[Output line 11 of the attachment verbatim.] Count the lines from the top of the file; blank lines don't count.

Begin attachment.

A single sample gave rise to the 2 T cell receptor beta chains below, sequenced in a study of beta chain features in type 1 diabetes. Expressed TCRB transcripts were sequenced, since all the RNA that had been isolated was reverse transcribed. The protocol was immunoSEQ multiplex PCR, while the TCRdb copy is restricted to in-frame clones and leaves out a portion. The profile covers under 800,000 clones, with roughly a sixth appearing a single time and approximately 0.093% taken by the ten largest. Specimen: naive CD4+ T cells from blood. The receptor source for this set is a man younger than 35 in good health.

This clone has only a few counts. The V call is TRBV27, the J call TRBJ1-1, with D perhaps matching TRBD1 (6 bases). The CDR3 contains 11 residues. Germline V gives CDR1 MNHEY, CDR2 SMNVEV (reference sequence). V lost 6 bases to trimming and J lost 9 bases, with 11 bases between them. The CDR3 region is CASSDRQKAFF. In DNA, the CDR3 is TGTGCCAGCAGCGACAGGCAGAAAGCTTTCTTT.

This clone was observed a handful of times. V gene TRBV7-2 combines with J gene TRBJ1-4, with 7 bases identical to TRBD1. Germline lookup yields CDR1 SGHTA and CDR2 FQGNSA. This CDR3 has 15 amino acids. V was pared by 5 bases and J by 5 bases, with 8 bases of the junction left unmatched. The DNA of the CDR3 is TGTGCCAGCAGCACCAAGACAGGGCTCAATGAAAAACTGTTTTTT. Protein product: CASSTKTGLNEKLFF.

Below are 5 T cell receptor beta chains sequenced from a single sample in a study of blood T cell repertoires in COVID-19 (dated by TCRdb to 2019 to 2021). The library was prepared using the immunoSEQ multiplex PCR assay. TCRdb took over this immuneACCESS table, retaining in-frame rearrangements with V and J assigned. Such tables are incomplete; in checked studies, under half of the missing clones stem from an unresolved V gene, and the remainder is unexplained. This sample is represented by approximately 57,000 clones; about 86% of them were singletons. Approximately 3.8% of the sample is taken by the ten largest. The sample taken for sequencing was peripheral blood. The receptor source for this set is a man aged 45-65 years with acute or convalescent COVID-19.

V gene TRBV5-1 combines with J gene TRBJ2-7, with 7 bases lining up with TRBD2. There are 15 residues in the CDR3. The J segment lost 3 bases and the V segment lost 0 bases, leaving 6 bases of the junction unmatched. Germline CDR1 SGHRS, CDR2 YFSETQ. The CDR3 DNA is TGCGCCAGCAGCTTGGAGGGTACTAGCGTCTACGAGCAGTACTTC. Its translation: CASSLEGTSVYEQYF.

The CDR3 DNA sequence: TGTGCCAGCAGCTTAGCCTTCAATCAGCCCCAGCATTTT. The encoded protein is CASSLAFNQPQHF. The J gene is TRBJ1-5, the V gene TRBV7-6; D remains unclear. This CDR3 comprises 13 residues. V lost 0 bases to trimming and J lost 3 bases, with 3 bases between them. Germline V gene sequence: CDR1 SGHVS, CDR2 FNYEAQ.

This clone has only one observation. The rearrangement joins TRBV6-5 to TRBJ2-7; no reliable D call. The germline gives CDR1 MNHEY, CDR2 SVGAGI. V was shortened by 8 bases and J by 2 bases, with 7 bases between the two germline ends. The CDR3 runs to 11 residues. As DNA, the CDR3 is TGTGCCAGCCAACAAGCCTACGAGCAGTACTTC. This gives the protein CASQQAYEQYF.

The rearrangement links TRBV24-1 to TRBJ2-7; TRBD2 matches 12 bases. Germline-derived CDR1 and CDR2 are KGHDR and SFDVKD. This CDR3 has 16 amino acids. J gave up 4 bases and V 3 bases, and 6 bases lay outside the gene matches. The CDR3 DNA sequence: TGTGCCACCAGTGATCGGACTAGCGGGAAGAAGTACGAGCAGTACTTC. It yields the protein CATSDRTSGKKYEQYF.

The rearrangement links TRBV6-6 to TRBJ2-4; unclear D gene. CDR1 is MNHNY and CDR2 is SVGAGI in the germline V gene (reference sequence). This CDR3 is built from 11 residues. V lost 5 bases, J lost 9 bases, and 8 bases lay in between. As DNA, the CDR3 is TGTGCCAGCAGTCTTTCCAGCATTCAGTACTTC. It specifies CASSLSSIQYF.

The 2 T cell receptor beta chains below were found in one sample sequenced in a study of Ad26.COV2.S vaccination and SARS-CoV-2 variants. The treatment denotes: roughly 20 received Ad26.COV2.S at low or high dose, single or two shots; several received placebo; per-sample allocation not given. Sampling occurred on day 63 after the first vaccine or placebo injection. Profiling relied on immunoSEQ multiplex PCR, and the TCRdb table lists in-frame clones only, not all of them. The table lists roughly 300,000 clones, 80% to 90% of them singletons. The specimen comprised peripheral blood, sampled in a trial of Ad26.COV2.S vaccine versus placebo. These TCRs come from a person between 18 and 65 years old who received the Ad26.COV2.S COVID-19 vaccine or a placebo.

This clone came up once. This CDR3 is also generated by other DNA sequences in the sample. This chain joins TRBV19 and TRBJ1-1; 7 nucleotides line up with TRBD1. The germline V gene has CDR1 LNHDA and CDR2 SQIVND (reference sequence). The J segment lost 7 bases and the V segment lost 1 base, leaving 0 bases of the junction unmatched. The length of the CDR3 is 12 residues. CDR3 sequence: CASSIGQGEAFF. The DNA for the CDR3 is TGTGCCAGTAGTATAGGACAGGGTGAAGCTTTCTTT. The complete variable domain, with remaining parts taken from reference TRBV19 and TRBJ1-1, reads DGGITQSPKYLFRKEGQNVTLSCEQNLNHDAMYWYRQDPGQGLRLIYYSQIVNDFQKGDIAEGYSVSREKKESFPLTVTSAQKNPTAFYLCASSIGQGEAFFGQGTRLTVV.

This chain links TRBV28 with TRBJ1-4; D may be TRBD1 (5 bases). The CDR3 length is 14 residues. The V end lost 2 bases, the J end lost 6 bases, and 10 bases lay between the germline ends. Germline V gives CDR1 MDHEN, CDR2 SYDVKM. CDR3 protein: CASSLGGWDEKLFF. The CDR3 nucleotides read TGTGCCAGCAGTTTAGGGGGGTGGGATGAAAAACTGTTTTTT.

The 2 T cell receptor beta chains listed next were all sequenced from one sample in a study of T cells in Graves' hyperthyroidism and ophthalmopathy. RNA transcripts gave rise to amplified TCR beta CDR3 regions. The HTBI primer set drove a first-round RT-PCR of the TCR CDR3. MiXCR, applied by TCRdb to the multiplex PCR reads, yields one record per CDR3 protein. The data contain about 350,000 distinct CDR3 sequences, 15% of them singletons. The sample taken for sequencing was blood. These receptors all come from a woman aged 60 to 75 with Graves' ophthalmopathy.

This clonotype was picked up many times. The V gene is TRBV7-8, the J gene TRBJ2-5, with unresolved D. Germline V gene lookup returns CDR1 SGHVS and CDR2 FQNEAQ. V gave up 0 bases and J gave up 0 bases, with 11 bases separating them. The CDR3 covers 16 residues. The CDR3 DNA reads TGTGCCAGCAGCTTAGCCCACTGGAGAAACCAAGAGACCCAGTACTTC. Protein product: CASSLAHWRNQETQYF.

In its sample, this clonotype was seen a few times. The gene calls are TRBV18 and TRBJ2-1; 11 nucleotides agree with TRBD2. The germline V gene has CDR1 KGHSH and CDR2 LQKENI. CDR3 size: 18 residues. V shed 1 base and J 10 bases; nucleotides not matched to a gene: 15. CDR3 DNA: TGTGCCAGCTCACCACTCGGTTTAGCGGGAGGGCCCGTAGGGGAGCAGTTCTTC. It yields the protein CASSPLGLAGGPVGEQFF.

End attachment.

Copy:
This clone came up once. This CDR3 is also generated by other DNA sequences in the sample. This chain joins TRBV19 and TRBJ1-1; 7 nucleotides line up with TRBD1. The germline V gene has CDR1 LNHDA and CDR2 SQIVND (reference sequence). The J segment lost 7 bases and the V segment lost 1 base, leaving 0 bases of the junction unmatched. The length of the CDR3 is 12 residues. CDR3 sequence: CASSIGQGEAFF. The DNA for the CDR3 is TGTGCCAGTAGTATAGGACAGGGTGAAGCTTTCTTT. The complete variable domain, with remaining parts taken from reference TRBV19 and TRBJ1-1, reads DGGITQSPKYLFRKEGQNVTLSCEQNLNHDAMYWYRQDPGQGLRLIYYSQIVNDFQKGDIAEGYSVSREKKESFPLTVTSAQKNPTAFYLCASSIGQGEAFFGQGTRLTVV.